Regional fat deposition and cardiovascular risk in HIV infection: the FRAM study.

Lake JE, Wohl D, Scherzer R, Grunfeld C, Tien PC, Sidney S, Currier JS.

AIDS Care. 2011 Aug;23(8):929-38. doi: 10.1080/09540121.2010.543885. Epub 2011 Jun 24.

HIV-infected individuals are at increased risk for cardiovascular disease (CVD) and lipodystrophy, but the relationship between regional adipose tissue (AT) depots and CVD risk is not well described. We determined regional AT volumes and CVD risk in an analysis of 586 HIV-infected and 280 control FRAM study subjects using whole-body magnetic resonance imaging (MRI) and the Framingham Risk Score (FRS). Median FRS and FRS >10% were higher in HIV than control men (4.7% vs. 3.7%, p=0.0002; 16% vs. 4%, p<0.0001). HIV and control women had similarly low FRS (1.1% vs. 1.2%, p=0.91). In controls, total AT and all regional AT depots showed strong positive correlations with FRS (p<0.001) in men and weaker positive correlations in women. Greater visceral AT (VAT) and lower leg subcutaneous AT (SAT) volumes were associated with elevated FRS in HIV subjects with a trend for upper trunk SAT. Controls in the lowest quartile of leg SAT had the lowest FRS (1.5%), whereas HIV with similarly low leg SAT had the highest FRS (4.0%, p<0.001 vs. controls). Increased VAT is associated with CVD risk, but the risk is higher in HIV-infected individuals relative to controls at every level of VAT. Peripheral lipoatrophy (as measured by leg SAT) is associated with striking increased CVD risk in HIV-infected patients even after controlling for VAT, whereas low leg SAT is associated with low CVD risk in controls.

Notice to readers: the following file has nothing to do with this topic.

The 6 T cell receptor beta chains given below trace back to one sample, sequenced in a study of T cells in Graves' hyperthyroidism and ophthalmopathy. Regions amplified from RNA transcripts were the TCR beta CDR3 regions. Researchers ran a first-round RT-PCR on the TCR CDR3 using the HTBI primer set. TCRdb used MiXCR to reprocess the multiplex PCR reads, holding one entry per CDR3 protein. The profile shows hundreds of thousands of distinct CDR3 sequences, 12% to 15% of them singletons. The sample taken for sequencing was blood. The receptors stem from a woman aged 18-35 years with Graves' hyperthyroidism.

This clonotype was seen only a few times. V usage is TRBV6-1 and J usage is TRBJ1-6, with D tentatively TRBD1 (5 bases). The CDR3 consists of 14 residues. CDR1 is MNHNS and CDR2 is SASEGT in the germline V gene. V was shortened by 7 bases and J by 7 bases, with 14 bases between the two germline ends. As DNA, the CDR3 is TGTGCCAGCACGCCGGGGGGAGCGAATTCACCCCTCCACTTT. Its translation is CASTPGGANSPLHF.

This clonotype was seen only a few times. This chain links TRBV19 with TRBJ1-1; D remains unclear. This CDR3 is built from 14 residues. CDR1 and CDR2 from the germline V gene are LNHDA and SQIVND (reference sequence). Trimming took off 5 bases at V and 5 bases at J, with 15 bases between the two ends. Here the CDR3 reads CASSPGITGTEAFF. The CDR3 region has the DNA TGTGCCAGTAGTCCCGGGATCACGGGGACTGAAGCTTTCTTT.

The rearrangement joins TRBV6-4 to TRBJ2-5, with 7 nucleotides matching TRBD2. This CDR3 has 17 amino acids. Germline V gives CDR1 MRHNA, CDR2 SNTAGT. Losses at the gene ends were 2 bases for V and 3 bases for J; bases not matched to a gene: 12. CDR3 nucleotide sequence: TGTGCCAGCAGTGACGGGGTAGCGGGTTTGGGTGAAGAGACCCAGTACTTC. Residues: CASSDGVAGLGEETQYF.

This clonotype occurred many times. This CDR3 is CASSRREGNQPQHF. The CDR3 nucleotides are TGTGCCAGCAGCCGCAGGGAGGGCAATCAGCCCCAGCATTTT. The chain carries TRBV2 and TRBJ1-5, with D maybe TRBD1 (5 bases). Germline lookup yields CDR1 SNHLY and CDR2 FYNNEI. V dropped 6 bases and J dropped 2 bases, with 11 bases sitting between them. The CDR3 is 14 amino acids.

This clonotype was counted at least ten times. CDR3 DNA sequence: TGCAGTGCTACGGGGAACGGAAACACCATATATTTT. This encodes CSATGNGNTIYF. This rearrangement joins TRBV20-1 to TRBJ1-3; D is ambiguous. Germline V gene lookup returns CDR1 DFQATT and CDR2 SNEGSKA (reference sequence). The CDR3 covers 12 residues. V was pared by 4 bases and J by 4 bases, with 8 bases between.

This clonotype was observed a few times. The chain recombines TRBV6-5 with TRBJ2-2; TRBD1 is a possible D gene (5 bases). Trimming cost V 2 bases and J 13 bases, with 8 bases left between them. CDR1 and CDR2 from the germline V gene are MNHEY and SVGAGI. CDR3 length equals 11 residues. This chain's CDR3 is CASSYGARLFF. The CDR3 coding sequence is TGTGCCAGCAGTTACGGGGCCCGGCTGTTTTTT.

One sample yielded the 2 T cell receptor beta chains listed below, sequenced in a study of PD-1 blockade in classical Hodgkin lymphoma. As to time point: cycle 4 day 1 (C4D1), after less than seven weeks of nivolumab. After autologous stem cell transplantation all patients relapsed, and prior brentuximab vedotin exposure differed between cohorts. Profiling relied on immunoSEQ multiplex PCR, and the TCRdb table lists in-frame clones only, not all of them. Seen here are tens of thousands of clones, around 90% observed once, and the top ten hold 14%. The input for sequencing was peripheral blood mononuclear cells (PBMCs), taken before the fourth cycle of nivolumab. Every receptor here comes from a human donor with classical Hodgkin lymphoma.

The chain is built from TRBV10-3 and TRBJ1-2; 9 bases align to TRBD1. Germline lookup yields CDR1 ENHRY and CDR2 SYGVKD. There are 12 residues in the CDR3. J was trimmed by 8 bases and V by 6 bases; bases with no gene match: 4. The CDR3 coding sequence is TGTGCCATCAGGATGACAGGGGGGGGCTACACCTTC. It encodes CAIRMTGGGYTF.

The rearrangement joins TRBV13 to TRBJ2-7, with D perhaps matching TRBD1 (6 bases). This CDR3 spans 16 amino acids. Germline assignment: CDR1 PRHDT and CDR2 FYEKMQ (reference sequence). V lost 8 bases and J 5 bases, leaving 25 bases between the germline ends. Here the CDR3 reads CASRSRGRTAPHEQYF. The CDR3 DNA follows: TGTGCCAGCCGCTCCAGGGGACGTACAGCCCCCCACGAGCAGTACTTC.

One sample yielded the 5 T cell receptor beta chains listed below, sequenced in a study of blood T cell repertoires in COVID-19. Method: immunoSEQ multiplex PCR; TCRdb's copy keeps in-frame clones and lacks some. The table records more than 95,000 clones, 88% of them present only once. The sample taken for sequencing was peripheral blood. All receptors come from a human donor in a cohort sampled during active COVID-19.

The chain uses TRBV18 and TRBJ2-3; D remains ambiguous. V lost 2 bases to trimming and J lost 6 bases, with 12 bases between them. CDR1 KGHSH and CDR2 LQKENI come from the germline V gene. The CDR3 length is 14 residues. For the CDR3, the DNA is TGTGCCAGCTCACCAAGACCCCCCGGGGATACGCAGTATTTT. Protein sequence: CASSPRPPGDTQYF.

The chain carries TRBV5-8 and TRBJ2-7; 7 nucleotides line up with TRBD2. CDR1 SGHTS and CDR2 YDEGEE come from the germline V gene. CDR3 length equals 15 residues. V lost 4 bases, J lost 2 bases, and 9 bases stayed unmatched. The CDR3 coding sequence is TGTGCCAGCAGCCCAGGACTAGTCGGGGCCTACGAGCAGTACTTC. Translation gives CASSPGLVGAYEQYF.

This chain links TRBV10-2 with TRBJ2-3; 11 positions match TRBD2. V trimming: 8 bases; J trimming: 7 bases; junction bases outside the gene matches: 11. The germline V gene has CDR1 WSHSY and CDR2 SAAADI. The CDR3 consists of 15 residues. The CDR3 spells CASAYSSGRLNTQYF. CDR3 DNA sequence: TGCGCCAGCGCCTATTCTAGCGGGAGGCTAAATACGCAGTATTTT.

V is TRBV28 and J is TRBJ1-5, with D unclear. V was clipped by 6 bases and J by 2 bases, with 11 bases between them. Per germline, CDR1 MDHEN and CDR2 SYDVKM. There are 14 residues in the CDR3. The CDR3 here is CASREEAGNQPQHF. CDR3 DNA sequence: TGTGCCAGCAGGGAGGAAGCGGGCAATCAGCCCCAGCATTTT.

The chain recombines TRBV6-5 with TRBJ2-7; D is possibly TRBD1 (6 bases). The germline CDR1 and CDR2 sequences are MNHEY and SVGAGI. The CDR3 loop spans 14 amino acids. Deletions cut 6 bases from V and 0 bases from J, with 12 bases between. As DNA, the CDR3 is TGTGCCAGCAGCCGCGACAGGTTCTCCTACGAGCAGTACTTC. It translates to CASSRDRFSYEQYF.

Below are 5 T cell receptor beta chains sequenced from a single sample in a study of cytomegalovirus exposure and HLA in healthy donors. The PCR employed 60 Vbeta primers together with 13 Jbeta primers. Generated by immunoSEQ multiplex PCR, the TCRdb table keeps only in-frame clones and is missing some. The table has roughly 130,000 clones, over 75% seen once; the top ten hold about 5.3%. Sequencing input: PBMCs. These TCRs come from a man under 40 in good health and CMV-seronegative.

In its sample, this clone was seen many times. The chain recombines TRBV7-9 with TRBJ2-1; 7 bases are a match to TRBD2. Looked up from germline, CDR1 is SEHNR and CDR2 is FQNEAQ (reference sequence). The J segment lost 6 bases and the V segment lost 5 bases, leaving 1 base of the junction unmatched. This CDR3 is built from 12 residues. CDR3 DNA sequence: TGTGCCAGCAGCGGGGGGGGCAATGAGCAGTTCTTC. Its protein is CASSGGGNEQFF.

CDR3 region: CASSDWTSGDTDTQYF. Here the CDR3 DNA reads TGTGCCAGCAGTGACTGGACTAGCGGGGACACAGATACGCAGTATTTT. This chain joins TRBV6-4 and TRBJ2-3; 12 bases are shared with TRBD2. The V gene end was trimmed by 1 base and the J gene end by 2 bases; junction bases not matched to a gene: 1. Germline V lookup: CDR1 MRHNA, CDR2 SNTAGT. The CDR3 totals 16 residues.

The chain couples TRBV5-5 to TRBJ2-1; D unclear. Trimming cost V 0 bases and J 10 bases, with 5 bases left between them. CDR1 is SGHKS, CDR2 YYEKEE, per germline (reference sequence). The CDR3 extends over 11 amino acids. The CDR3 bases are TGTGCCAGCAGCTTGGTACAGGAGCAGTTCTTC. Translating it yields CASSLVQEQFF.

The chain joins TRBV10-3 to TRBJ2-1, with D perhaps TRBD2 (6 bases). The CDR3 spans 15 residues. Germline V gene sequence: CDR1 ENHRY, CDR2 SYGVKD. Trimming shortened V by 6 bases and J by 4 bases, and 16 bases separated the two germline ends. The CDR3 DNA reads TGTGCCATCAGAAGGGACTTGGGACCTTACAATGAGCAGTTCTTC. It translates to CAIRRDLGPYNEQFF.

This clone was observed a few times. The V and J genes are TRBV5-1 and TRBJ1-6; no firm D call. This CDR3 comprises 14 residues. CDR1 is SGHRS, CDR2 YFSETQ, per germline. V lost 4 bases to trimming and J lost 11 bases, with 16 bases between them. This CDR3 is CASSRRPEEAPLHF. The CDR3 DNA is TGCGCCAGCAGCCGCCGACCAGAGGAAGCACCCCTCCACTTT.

PMID: 21767228

From MEDLINE®/PubMed®, a database of the U.S. National Library of Medicine.